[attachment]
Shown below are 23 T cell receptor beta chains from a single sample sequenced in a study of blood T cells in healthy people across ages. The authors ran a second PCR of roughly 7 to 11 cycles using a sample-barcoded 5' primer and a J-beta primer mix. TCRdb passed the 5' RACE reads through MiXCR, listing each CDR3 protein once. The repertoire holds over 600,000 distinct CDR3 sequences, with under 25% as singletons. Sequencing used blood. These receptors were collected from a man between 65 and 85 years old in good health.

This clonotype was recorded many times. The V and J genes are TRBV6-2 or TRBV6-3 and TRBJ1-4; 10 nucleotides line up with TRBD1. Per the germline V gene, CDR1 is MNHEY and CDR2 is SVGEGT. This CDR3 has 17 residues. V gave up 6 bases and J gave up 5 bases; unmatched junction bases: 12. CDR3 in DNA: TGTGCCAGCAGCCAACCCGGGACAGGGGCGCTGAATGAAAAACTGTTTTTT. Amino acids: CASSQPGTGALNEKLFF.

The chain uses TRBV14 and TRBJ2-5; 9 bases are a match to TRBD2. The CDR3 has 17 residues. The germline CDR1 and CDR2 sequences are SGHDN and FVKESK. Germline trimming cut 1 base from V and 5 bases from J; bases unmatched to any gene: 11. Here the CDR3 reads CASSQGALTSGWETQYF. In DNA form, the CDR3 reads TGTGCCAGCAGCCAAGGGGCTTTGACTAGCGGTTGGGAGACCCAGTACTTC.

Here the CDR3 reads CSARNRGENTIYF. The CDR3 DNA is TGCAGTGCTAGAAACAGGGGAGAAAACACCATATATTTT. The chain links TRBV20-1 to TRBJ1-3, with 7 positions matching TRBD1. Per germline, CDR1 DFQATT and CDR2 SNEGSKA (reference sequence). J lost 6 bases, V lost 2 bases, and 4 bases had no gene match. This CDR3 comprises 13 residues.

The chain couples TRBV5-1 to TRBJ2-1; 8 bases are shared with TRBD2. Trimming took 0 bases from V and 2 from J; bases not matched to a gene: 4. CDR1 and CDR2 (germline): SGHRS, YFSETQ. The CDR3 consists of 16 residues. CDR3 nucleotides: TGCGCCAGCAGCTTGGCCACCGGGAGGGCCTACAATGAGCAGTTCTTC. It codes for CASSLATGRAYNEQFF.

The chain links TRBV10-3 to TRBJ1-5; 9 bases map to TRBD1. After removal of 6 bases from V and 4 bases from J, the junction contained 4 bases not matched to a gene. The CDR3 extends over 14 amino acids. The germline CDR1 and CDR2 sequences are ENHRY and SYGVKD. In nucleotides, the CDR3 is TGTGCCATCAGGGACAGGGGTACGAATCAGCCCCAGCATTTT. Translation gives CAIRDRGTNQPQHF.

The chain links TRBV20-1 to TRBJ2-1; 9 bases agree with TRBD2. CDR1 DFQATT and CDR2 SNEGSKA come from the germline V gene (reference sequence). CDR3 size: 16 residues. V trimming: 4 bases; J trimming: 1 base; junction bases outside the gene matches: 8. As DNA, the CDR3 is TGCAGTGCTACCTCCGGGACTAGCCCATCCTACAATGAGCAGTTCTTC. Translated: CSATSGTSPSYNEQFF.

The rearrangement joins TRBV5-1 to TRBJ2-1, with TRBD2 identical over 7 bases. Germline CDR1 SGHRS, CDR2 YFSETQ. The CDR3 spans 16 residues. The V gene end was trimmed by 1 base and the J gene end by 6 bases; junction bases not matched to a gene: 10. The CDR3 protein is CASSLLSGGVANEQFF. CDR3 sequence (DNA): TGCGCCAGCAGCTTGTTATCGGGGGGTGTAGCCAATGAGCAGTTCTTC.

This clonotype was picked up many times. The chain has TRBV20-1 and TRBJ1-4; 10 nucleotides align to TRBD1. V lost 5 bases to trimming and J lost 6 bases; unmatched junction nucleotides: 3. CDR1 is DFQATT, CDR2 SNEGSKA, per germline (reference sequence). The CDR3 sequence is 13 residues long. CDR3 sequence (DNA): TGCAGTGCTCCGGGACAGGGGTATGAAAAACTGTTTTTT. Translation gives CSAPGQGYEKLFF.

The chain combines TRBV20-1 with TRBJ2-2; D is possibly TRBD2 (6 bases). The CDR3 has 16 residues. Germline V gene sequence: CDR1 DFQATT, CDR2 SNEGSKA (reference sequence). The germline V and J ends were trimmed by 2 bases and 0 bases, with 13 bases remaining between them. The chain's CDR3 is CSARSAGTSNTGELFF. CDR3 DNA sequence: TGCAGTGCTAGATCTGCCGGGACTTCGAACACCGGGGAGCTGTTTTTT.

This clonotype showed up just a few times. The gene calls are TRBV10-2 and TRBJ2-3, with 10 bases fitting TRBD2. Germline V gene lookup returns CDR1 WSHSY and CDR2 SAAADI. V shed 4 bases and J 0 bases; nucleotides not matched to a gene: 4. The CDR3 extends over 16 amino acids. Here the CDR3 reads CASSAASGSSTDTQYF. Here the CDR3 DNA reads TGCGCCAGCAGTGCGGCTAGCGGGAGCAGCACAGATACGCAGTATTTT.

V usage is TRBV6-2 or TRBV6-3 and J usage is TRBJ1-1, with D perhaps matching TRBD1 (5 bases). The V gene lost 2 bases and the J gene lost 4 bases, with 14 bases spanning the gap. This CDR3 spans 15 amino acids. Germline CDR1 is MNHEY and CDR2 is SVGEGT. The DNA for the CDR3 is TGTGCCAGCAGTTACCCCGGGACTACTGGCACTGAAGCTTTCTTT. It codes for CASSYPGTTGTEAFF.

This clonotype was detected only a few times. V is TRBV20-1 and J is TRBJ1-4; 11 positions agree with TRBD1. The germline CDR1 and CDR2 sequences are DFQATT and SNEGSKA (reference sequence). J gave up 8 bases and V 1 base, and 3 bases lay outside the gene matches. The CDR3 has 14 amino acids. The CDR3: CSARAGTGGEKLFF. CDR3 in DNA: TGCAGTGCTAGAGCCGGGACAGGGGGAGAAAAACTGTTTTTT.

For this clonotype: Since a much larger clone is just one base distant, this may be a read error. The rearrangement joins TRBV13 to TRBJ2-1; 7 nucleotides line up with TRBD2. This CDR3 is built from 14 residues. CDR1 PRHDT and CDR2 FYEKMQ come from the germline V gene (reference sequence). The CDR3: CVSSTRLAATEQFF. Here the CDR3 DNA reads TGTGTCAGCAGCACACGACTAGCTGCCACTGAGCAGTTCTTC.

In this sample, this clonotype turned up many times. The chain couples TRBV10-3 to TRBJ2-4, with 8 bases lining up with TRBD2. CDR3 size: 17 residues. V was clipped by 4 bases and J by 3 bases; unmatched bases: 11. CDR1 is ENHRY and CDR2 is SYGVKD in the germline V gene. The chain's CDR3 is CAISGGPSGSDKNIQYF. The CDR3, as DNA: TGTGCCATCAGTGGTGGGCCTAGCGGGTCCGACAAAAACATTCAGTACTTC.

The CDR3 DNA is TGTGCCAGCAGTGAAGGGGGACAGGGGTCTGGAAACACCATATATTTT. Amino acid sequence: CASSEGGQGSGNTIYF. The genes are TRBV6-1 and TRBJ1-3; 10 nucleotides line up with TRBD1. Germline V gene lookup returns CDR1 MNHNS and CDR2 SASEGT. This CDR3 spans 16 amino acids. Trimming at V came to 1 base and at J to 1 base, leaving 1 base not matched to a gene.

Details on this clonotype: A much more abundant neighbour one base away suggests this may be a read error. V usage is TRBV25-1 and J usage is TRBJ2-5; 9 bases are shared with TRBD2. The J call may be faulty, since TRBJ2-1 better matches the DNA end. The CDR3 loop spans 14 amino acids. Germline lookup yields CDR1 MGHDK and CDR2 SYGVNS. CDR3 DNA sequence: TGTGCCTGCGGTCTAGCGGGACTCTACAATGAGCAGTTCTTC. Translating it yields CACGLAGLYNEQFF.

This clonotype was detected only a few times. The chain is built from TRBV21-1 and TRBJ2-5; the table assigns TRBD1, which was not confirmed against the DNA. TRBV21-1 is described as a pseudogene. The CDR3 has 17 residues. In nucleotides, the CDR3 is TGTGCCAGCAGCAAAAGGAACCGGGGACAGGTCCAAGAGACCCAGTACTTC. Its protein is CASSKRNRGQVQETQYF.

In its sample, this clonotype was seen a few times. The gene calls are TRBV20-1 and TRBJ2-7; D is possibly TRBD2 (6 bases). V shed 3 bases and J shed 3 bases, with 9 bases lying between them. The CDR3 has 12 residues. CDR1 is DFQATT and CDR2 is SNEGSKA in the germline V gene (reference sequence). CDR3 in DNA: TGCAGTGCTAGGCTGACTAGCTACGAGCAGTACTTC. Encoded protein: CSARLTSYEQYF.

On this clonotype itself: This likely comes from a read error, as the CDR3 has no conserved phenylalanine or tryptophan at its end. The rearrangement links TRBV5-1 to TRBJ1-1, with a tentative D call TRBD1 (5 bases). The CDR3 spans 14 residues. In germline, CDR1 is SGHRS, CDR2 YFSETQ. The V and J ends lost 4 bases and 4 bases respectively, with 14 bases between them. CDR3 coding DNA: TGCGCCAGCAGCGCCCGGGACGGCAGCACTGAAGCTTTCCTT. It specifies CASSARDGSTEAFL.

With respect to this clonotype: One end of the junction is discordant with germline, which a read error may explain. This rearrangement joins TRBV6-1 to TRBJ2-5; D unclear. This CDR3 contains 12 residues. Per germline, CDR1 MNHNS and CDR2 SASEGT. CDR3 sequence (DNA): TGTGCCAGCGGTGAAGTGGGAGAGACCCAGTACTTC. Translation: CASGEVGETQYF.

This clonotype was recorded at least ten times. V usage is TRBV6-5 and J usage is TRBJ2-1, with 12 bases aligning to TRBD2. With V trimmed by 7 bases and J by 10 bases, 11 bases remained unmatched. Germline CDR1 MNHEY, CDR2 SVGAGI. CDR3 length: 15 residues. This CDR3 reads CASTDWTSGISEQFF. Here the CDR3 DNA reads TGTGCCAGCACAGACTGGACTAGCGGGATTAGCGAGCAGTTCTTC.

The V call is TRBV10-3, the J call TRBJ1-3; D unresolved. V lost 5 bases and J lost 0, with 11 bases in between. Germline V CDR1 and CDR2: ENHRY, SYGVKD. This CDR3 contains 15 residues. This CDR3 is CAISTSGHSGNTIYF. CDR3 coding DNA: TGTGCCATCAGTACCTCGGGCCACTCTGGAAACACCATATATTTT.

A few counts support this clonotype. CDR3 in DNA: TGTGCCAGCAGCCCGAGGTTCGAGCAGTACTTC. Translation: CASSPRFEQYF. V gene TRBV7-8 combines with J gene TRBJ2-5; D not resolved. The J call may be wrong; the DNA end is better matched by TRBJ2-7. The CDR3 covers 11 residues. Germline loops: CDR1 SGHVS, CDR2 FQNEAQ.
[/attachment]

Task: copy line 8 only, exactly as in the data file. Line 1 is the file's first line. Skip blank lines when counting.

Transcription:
The rearrangement joins TRBV5-1 to TRBJ2-1, with TRBD2 identical over 7 bases. Germline CDR1 SGHRS, CDR2 YFSETQ. The CDR3 spans 16 residues. The V gene end was trimmed by 1 base and the J gene end by 6 bases; junction bases not matched to a gene: 10. The CDR3 protein is CASSLLSGGVANEQFF. CDR3 sequence (DNA): TGCGCCAGCAGCTTGTTATCGGGGGGTGTAGCCAATGAGCAGTTCTTC.